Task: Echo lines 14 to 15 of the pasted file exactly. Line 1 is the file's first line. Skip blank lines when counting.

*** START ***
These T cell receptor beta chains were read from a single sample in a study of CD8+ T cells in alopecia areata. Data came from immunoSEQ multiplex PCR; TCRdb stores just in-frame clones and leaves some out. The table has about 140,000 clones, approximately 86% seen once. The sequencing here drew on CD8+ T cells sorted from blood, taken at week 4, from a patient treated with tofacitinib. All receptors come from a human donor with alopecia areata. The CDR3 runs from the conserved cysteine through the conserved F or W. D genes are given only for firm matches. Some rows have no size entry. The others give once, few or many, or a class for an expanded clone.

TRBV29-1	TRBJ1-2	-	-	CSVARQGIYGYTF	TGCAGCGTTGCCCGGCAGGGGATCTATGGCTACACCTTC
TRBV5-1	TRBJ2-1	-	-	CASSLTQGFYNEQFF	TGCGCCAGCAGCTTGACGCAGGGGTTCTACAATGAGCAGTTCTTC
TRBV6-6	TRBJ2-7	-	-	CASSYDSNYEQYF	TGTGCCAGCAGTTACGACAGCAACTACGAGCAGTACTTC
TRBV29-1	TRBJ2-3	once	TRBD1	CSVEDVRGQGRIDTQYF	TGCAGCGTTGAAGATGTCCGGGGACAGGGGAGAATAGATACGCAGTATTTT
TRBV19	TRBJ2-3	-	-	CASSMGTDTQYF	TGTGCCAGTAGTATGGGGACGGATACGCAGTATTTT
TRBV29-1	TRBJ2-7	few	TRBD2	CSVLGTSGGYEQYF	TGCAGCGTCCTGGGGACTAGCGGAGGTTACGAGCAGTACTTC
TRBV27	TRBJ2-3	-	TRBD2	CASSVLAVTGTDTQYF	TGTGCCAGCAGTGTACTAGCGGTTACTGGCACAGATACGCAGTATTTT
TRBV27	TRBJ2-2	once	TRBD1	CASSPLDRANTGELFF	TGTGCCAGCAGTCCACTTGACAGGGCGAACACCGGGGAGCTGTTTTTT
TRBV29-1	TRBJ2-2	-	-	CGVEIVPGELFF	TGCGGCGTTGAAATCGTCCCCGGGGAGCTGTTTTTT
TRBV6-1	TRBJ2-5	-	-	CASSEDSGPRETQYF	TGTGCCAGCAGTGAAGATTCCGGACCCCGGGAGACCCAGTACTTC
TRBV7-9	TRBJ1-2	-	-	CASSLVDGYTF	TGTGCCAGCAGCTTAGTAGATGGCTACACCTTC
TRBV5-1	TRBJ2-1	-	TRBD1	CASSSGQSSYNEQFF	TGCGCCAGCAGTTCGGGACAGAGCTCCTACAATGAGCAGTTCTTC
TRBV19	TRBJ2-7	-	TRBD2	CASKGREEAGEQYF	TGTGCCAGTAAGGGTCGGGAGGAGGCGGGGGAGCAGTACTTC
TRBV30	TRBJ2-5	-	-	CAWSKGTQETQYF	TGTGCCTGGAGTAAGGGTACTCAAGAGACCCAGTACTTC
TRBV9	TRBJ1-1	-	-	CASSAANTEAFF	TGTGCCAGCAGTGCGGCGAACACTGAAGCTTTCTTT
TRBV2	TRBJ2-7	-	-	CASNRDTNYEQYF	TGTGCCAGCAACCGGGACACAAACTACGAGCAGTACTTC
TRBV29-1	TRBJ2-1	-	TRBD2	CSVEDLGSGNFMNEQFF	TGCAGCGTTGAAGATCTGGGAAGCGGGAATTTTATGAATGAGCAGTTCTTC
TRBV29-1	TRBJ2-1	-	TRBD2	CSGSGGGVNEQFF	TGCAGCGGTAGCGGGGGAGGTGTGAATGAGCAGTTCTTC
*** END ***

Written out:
TRBV19	TRBJ2-7	-	TRBD2	CASKGREEAGEQYF	TGTGCCAGTAAGGGTCGGGAGGAGGCGGGGGAGCAGTACTTC
TRBV30	TRBJ2-5	-	-	CAWSKGTQETQYF	TGTGCCTGGAGTAAGGGTACTCAAGAGACCCAGTACTTC